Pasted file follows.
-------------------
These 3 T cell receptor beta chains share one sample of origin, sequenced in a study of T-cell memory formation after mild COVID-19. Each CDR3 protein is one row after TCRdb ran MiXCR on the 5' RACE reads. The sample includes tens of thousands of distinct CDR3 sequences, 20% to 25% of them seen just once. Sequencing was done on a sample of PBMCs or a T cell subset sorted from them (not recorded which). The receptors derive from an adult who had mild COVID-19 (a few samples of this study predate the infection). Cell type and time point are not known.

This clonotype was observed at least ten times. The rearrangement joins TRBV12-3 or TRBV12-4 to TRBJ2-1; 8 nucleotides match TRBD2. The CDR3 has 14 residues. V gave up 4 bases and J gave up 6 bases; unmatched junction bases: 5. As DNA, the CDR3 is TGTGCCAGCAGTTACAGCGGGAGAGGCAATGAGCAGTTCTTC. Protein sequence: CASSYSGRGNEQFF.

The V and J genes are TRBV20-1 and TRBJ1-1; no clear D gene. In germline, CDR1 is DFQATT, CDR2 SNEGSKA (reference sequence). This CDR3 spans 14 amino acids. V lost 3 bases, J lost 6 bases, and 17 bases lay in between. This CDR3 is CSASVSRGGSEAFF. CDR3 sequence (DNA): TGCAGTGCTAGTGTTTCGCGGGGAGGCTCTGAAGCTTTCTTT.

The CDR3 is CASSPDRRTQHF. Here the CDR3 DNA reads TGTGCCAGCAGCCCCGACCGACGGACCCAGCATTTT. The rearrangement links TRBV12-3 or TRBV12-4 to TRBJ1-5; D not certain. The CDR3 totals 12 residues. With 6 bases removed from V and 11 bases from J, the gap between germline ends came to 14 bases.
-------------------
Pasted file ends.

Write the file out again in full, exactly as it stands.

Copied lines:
These 3 T cell receptor beta chains share one sample of origin, sequenced in a study of T-cell memory formation after mild COVID-19. Each CDR3 protein is one row after TCRdb ran MiXCR on the 5' RACE reads. The sample includes tens of thousands of distinct CDR3 sequences, 20% to 25% of them seen just once. Sequencing was done on a sample of PBMCs or a T cell subset sorted from them (not recorded which). The receptors derive from an adult who had mild COVID-19 (a few samples of this study predate the infection). Cell type and time point are not known.

This clonotype was observed at least ten times. The rearrangement joins TRBV12-3 or TRBV12-4 to TRBJ2-1; 8 nucleotides match TRBD2. The CDR3 has 14 residues. V gave up 4 bases and J gave up 6 bases; unmatched junction bases: 5. As DNA, the CDR3 is TGTGCCAGCAGTTACAGCGGGAGAGGCAATGAGCAGTTCTTC. Protein sequence: CASSYSGRGNEQFF.

The V and J genes are TRBV20-1 and TRBJ1-1; no clear D gene. In germline, CDR1 is DFQATT, CDR2 SNEGSKA (reference sequence). This CDR3 spans 14 amino acids. V lost 3 bases, J lost 6 bases, and 17 bases lay in between. This CDR3 is CSASVSRGGSEAFF. CDR3 sequence (DNA): TGCAGTGCTAGTGTTTCGCGGGGAGGCTCTGAAGCTTTCTTT.

The CDR3 is CASSPDRRTQHF. Here the CDR3 DNA reads TGTGCCAGCAGCCCCGACCGACGGACCCAGCATTTT. The rearrangement links TRBV12-3 or TRBV12-4 to TRBJ1-5; D not certain. The CDR3 totals 12 residues. With 6 bases removed from V and 11 bases from J, the gap between germline ends came to 14 bases.